1 divided by zero

  • Thread starter BigStelly
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1 divided by zero=?

  • Undefined

    Votes: 8 61.5%
  • Infinity

    Votes: 2 15.4%
  • Other(explain):

    Votes: 3 23.1%

  • Total voters
    13
  • Poll closed .
  • #26
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In my mind it isn't infinite because it never even approaches it. I understand how things that approach a certain point, for example how a 1/x graph gets close to the intercepts, but never touches, then yeah at infinite it will be touching, but this never gets anywhere, so....thats my point.
 
  • #27
arildno
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fdarkangel said:
are you sure you've read my post?
Yes, I've read it. It is irrelevant to the fact that 1/0 cannot be defined in the real number system.
(Which follows from the fact that given any real number "a", a*0=0)
 
  • #28
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arildno said:
It is irrelevant to the fact that 1/0 cannot be defined in the real number system.
really?

fdarkangel said:
steps of division are, you subtract the divisior from the divdend as long as there's something remaining dividend, ie it hits 0. for each exact subtraction, add 1 to the counter (ie, division). (i'm not covering the details for fractional parts, since my purpose in telling this is to remind the definition)

so, applying this definition to 1/0: subtract 0 from 1 as long as you have a non-0, and add 1 to the counter each time. now, if you do this for 1/0, what's your counter?
can you see the definition now?
 
  • #29
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moose said:
In my mind it isn't infinite because it never even approaches it. I understand how things that approach a certain point, for example how a 1/x graph gets close to the intercepts, but never touches, then yeah at infinite it will be touching, but this never gets anywhere, so....thats my point.
What point is that? In this particular case we are not concerned with limits. We are stating that 1/0 (as a real number) is not defined for the reasons which have been shown above by jcsd. There are defined properties for the real numbers ( or fields in the more general sense) which we hold true. What has been shown is that if a number such as 1/0 were to exist, then it would contradict those properties. Hence we define that no such number can exist.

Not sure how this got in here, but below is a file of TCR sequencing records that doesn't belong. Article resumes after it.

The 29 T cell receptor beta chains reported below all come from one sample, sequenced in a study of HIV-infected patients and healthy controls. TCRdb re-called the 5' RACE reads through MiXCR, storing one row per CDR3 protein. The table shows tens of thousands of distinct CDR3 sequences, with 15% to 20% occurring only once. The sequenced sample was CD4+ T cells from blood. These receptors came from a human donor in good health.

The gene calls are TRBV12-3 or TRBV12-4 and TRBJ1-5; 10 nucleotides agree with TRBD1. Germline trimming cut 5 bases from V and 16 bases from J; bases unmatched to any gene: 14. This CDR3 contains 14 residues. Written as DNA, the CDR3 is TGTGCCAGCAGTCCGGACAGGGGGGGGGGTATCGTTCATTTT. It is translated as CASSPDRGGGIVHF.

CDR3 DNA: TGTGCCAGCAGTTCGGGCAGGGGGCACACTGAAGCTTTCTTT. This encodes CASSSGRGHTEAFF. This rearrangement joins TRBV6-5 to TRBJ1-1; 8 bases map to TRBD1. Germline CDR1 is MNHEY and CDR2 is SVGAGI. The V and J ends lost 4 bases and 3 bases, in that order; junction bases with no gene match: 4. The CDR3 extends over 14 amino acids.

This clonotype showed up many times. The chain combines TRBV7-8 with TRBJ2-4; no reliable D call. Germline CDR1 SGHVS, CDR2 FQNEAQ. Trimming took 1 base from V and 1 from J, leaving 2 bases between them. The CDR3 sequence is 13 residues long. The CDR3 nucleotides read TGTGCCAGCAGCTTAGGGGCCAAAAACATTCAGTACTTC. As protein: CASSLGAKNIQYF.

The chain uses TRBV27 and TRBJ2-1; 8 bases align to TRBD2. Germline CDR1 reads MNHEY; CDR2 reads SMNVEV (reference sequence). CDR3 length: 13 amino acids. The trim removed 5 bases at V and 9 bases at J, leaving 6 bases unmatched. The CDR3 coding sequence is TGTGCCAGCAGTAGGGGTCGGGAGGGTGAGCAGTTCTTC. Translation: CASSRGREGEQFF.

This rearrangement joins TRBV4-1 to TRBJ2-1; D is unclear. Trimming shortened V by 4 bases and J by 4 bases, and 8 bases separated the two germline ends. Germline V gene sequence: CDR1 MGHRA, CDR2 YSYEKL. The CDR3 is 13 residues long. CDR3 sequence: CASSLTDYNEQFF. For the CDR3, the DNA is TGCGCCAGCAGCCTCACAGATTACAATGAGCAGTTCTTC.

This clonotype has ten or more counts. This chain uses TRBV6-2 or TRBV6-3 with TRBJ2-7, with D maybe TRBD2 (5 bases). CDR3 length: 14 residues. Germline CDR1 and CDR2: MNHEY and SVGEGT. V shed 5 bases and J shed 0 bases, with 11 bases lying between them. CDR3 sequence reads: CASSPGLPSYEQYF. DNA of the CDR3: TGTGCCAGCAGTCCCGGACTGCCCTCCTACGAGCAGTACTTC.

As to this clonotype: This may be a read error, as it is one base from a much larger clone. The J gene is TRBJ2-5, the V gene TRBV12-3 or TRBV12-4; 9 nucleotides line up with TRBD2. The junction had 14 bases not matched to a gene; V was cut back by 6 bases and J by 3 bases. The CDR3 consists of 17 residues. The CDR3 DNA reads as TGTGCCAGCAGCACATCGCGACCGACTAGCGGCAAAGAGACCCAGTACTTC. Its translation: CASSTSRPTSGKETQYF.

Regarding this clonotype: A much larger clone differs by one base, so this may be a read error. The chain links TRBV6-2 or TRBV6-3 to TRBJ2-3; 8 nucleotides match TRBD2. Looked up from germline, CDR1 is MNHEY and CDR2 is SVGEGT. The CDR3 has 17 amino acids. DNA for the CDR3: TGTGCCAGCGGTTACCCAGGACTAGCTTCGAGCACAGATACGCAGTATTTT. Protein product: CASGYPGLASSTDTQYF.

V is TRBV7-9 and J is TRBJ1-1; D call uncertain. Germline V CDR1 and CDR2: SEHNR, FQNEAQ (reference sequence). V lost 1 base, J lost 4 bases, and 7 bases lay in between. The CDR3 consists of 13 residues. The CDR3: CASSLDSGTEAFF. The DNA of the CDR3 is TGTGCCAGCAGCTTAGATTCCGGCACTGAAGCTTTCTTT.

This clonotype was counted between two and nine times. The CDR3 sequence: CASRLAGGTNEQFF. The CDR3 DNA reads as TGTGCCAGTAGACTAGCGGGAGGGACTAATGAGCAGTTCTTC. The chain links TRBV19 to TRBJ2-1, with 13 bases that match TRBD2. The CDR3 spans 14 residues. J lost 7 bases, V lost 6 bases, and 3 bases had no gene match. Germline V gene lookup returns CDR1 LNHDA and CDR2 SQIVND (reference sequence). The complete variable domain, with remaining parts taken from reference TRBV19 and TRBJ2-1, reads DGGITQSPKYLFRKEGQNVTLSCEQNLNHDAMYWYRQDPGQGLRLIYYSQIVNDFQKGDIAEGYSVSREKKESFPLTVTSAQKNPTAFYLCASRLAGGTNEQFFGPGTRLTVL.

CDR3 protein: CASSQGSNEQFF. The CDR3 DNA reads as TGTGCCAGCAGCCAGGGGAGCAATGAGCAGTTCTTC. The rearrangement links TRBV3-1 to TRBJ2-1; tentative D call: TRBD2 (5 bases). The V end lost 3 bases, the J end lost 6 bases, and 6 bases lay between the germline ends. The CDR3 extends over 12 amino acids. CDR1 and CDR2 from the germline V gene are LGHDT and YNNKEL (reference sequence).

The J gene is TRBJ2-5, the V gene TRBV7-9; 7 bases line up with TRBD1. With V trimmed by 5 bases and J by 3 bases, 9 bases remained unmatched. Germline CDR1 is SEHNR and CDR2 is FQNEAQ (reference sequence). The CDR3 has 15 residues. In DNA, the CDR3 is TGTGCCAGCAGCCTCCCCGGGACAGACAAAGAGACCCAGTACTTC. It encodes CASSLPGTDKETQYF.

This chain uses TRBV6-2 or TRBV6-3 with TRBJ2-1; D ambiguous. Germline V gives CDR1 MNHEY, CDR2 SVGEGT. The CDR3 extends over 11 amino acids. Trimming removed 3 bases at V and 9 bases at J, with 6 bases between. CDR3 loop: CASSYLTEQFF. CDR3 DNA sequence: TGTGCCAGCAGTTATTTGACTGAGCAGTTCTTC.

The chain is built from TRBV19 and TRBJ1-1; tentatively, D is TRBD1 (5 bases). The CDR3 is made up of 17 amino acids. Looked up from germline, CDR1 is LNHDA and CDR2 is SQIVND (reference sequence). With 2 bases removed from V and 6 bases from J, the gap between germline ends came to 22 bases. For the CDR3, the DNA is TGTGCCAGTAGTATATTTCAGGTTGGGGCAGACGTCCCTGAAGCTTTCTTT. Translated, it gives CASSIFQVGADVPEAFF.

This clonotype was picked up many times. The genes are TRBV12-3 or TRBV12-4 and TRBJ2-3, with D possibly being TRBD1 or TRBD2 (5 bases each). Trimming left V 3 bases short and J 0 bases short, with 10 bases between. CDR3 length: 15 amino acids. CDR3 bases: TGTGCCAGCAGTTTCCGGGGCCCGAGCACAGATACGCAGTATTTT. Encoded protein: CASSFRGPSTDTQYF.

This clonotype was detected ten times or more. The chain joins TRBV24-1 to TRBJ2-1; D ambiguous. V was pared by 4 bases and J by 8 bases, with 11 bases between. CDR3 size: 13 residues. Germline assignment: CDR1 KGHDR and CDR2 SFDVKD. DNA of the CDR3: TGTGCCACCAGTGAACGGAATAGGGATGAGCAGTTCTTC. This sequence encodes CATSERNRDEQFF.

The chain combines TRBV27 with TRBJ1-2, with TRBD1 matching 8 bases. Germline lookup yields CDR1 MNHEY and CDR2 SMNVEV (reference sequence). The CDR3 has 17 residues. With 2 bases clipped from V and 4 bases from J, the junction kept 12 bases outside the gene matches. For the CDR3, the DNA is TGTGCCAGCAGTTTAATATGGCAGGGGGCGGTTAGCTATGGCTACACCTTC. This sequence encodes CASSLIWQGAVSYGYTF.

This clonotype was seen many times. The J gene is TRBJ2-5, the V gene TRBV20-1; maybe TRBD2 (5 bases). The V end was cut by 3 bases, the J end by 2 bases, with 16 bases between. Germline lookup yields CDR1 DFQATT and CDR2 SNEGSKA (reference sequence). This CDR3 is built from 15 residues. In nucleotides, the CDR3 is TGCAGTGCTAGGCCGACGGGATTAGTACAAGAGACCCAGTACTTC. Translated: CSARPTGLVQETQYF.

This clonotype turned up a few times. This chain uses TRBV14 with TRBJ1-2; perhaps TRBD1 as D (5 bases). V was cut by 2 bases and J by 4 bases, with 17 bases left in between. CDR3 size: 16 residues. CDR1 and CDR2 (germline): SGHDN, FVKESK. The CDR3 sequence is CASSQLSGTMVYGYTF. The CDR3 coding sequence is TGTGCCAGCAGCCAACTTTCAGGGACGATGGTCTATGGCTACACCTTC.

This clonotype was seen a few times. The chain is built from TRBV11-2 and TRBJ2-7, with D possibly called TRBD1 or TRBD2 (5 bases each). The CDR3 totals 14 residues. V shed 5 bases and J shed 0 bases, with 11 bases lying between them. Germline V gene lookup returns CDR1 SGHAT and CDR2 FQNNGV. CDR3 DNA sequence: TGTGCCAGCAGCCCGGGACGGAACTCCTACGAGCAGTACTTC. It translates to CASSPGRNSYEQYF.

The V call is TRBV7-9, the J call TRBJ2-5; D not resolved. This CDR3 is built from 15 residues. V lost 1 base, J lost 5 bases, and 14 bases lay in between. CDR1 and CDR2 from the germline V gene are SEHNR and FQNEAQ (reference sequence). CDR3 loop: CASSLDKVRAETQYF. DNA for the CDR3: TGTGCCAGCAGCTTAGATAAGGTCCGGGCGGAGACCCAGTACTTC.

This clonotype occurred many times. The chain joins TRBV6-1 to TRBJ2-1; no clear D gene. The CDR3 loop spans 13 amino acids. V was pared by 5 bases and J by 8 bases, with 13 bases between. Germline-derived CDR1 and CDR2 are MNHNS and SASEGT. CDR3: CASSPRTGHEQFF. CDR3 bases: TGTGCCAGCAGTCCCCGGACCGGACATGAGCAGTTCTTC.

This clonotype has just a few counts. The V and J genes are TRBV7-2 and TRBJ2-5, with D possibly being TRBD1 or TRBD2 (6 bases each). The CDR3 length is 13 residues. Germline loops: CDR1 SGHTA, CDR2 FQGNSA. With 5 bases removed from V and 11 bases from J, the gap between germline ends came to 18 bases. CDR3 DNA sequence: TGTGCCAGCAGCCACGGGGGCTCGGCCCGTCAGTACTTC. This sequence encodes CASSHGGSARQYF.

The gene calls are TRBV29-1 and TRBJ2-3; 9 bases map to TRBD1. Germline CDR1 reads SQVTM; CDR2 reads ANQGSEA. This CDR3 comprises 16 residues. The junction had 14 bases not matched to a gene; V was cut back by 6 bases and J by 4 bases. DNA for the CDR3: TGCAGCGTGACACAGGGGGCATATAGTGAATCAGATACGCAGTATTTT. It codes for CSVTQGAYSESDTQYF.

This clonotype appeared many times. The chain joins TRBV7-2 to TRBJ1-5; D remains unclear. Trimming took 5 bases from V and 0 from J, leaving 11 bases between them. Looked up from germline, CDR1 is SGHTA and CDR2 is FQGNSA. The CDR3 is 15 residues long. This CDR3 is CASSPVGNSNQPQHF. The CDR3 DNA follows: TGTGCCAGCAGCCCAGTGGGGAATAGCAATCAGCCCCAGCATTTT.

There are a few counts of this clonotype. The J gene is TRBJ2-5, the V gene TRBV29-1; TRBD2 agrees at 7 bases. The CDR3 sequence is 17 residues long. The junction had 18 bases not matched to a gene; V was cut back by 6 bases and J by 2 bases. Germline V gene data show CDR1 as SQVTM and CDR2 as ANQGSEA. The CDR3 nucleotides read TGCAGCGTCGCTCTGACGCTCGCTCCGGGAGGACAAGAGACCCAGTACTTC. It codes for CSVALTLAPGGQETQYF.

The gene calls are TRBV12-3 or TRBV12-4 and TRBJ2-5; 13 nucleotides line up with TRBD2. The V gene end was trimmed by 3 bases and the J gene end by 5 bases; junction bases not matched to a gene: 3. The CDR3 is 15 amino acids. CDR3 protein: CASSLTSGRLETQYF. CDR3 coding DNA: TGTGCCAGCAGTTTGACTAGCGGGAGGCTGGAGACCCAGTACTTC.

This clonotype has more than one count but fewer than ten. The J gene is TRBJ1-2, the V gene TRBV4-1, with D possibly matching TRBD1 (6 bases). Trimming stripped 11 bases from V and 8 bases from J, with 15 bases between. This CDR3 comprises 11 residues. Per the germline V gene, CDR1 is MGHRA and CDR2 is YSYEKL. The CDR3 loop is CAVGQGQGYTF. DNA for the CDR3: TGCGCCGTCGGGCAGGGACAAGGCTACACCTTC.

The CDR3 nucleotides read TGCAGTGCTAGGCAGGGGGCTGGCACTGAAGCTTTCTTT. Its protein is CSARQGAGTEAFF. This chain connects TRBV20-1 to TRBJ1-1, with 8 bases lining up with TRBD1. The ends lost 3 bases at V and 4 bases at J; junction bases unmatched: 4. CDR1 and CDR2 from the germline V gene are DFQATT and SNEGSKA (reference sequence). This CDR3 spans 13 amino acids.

Last edited:
  • #30
591
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fdarkangel said:
really?



can you see the definition now?
Your definition of division is not the same as the definition of division on the real numbers.
 
  • #31
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master_coda said:
Your definition of division is not the same as the definition of division on the real numbers.
i guess you're implying the irrational numbers. i was not willing to expand the algoritm for non-integer results. i have never given any irrational number input. if you mean the non-integer results.. well, here it goes:

let A and B two reel numbers. subtract B from A until A is bigger or equal to zero, and add 1 to the division at each step. after this process, if A is negative, undo the one step. multiply A with 10 (or what ever the step is) and add [tex]10^{-1}[/tex] to the result after each subraction. repeat these steps until A=0, and decrement the power of 10 (to generalize, base) by 1.

however, i'd like to point that the original question is integer-wise, and this definition was uncessary.
 
  • #32
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fdarkangel said:
i guess you're implying the irrational numbers. i was not willing to expand the algoritm for non-integer results. i have never given any irrational number input. if you mean the non-integer results.. well, here it goes:

let A and B two reel numbers. subtract B from A until A is bigger or equal to zero, and add 1 to the division at each step. after this process, if A is negative, undo the one step. multiply A with 10 (or what ever the step is) and add [tex]10^{-1}[/tex] to the result after each subraction. repeat these steps until A=0, and decrement the power of 10 (to generalize, base) by 1.

however, i'd like to point that the original question is integer-wise, and this definition was uncessary.
But you attempted to extend the algorithm to try and divide by zero. Once you do that, the algorithm is no longer giving the same results as real number division.
 
  • #33
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it does, for integer results.
i expanded the algorithm to generalize. basics of both division methods are same. the initial explanations i made about 1/0 and 0/0 are still correct. please don't be so pedantic, the interger-only algorithm is consistent and sufficient enough to explain 1/0.
 
  • #34
chroot
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fdarkangel,

Again, you are wrong. Master_coda is correct. Your algorithm is, basically, junk.

Either way, this thread is just a rehash of many other similar threads here. We don't need another thread with the same arguments from the same people.

Thread closed.

- Warren
 

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